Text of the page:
CBS happens when the brain begins to “fill in” the lost details brought on by macular degeneration, sometimes in wild and fanciful ways. Mogk remembers one patient who constantly saw a Canadian Mountie in her living room. Another always saw little monkeys running around in the front yard. Many people who have macular degeneration will never experience CBS, but of those who do, the images will always be different and unique, Mogk explains. One common thread, though, is that the images people see are never personal to them. “So if you see a dog, it’s not your pet from childhood. If you see a person, it’s not your relative,” Mogk says. CBS might also linger for only a year and then go away, or it might remain with someone indefinitely, as in the case of Zeidman, who has seen images “constantly” for eight years. “It’s actually quite annoying,” says Zeidman, who tends to see buildings, faces, or “little girls running around.”
Despite these more mysterious aspects of CBS, experts are at least certain about two things: It’s not a sign that someone’s vision is getting worse, nor is it indicative of any kind of psychiatric issue. Unlike Zeidman, who admits she had fleeting moments when she thought she was crazy, Joan Lyon says she knew from the beginning that the visions she had were probably related to her macular degeneration.
“I looked out the kitchen window across the way where there were a bunch of maple trees, and they were covered with pink flowers, and I told my husband, ‘Look, they’re so pretty!’ ” Lyon says of the first time she experienced CBS two years ago. Lyon, who lives in Waterford Township, then started seeing different patterns on people’s clothing, recalling the time at a family wedding when she saw her daughter in a black-and-white outfit. About an hour later, Lyon wondered why her daughter had changed into something green.
“I asked her, why did you change? That was such a cute outfit you had on before!’ ” Lyon recalls. Of course, Lyon’s daughter had been wearing a green dress all along.
“I was never afraid to talk about it, but my regular doctor referred me to a psychiatrist, and I was quite offended,” Lyon says.
There’s no real “cure” for CBS, and experts are still trying to determine why the eyes seem to want to play tricks on those who are losing their vision. It’s a task that has taken on greater importance in recent years, Mogk says, as people have started to live to be old enough to develop macular degeneration, and therefore, CBS, in the first place. It takes decades for macular degeneration to develop and is due largely to exposure to environmental factors like smoking and sunlight that can cause inflammation in the eyes and damage the retinas over time.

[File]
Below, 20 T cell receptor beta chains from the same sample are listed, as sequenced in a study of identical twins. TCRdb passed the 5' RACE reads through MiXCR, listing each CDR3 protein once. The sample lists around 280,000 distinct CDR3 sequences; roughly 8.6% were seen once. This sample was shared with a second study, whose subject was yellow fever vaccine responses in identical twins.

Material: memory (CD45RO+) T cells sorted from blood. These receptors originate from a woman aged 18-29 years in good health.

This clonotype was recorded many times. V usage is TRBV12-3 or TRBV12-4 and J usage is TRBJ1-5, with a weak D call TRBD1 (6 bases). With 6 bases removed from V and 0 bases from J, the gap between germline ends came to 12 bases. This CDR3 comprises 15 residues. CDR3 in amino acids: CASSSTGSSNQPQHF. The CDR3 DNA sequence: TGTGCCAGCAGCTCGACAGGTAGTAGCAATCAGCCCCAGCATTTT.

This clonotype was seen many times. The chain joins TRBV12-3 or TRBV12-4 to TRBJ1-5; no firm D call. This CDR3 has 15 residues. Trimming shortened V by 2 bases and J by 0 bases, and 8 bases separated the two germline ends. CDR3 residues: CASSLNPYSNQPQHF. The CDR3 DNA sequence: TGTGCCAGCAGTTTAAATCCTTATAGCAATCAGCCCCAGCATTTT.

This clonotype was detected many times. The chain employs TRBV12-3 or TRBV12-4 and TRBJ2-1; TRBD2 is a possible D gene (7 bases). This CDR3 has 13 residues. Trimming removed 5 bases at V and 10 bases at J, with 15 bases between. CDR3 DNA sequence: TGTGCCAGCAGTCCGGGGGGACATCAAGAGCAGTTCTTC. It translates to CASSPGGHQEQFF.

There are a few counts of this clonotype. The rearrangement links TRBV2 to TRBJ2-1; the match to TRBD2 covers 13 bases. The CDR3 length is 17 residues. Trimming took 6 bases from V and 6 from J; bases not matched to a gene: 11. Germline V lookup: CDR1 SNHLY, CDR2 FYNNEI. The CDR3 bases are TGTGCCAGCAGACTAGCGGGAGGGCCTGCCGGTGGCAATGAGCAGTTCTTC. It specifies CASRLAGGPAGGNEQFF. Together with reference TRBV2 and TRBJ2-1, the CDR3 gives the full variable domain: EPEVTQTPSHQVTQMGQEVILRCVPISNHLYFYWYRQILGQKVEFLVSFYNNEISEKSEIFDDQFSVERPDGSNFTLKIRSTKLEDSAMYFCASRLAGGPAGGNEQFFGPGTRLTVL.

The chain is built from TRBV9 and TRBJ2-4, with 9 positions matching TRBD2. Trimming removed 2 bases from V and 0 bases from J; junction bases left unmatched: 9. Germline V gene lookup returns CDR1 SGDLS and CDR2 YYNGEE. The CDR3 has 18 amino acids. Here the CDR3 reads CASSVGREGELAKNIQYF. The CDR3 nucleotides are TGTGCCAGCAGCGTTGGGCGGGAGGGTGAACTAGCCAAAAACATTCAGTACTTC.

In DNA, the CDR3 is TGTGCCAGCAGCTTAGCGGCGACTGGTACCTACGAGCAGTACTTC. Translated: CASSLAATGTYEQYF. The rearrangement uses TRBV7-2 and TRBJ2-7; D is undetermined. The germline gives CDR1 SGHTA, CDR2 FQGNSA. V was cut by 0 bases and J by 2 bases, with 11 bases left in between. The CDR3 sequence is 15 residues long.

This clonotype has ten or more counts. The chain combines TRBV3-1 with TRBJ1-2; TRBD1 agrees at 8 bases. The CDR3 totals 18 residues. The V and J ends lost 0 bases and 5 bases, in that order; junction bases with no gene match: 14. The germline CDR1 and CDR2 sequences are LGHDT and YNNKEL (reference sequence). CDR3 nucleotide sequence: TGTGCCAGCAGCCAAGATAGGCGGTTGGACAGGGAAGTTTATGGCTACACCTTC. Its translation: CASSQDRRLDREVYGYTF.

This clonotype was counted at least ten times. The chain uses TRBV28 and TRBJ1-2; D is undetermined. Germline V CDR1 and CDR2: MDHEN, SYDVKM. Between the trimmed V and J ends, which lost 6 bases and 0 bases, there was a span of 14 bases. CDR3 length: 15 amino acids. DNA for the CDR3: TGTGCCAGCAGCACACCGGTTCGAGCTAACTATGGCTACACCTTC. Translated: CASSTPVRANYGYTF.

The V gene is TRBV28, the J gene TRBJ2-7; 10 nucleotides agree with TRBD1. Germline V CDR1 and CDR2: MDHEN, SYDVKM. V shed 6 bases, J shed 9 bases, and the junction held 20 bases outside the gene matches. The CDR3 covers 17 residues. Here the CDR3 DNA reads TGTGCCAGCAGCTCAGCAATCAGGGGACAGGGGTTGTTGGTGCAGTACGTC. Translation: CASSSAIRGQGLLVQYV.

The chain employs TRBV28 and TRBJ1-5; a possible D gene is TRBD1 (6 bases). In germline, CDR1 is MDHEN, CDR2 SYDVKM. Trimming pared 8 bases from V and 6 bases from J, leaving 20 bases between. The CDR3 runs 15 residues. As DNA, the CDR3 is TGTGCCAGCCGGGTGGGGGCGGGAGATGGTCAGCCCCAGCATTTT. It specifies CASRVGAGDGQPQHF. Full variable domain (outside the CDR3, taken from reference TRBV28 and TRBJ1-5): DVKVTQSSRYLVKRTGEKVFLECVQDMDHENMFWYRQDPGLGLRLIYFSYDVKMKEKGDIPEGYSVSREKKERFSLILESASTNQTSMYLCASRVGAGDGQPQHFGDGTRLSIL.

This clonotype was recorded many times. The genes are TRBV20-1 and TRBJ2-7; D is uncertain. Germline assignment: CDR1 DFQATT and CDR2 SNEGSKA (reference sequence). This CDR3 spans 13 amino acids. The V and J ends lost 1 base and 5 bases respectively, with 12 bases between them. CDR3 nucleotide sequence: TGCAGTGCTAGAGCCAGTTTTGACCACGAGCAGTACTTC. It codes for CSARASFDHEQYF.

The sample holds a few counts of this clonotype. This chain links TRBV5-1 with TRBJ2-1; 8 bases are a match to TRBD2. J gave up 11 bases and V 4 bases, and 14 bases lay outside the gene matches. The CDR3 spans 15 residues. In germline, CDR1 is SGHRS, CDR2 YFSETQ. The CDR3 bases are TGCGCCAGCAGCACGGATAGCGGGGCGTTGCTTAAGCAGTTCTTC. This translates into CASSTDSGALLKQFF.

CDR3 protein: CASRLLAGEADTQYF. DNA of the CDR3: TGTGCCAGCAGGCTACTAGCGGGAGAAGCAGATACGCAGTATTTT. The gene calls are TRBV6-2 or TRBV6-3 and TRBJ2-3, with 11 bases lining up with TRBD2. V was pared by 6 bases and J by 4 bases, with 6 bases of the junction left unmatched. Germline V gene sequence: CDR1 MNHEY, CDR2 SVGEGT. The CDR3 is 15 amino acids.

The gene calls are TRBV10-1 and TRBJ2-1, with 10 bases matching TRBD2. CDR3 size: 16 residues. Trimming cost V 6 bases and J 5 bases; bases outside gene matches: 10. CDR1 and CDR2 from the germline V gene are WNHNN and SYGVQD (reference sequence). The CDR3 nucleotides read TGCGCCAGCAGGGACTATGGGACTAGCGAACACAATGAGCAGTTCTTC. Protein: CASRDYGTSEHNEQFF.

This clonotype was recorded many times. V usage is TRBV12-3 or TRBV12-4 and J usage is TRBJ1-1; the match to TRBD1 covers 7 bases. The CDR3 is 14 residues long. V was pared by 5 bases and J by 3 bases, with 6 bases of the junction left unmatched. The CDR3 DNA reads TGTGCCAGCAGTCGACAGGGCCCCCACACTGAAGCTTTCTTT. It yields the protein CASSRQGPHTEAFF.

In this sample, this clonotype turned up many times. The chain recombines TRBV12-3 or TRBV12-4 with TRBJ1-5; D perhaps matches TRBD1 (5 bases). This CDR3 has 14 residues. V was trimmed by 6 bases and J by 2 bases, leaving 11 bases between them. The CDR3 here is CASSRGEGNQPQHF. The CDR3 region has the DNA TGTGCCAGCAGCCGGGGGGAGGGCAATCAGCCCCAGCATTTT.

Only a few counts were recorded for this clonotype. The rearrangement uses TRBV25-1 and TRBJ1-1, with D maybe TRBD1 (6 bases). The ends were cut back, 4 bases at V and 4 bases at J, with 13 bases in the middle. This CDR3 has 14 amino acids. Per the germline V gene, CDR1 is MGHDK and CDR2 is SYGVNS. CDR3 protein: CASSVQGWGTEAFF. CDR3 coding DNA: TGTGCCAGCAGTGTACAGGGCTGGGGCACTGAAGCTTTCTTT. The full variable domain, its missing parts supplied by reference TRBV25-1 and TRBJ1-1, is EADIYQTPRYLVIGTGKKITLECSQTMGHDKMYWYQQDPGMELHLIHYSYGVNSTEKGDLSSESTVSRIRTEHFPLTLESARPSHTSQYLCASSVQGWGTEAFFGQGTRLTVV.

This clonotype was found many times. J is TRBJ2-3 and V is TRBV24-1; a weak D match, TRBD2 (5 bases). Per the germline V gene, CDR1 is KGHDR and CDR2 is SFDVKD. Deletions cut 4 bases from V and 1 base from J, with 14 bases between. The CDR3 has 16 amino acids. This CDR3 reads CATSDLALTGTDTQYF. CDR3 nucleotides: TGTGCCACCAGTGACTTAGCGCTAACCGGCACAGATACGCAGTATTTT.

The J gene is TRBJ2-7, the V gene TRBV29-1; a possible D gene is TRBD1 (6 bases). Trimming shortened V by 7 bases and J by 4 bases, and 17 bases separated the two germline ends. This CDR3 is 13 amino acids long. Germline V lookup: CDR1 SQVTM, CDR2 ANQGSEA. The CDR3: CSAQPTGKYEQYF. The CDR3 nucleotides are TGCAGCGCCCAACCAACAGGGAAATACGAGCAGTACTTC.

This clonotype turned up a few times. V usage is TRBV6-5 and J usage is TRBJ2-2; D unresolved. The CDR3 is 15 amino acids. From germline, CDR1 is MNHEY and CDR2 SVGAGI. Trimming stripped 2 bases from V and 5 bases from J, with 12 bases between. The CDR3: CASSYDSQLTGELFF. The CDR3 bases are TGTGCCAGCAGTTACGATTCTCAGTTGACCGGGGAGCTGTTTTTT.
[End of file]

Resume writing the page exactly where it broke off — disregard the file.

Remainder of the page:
“Macular degeneration was not diagnosed until about 20 years ago,” Mogk says. “It’s a new phenomenon, and in part it’s because people are living longer. A generation ago, you retired at 65 and you died at 68. You didn’t have time to get it.”
But as the huge population of Baby Boomers grows older, Jackson and Mogk predict macular degeneration will become more widespread, making CBS more common, as well. This generation will also be distinctly different from all those who have aged before them, Mogk says. They won’t consider themselves “old” in their late 70s or even their early 80s — and they will want to understand their health and take steps to preserve such critical functions as eyesight. Mogk says not smoking and avoiding sun exposure to the eyes are the top things people can do to protect their vision from macular degeneration.
Lyon, who’s in her 80s, is fairly certain that her years of sailing with her husband without wearing sunglasses is what brought on her own vision loss. And although there’s no cure for macular degeneration, Lyon’s experiences with CBS lasted only a year. She no longer sees the flowers or garish prints on people’s clothing.
“And yes, I was relieved when I found out about [CBS],” Lyon says. “It was a huge weight that was lifted off my shoulders.”
Six Telltale Signs of Charles Bonnet Syndrome:
1. Images occur when you’re fully awake and conscious.
2. You know the images aren’t real.
3. They occur in combination with normal perception.
4. They’re exclusively visual, with no accompanying sounds or other sensations.
5. They appear and disappear without obvious cause.
6. They’re amusing or annoying, but not grotesque.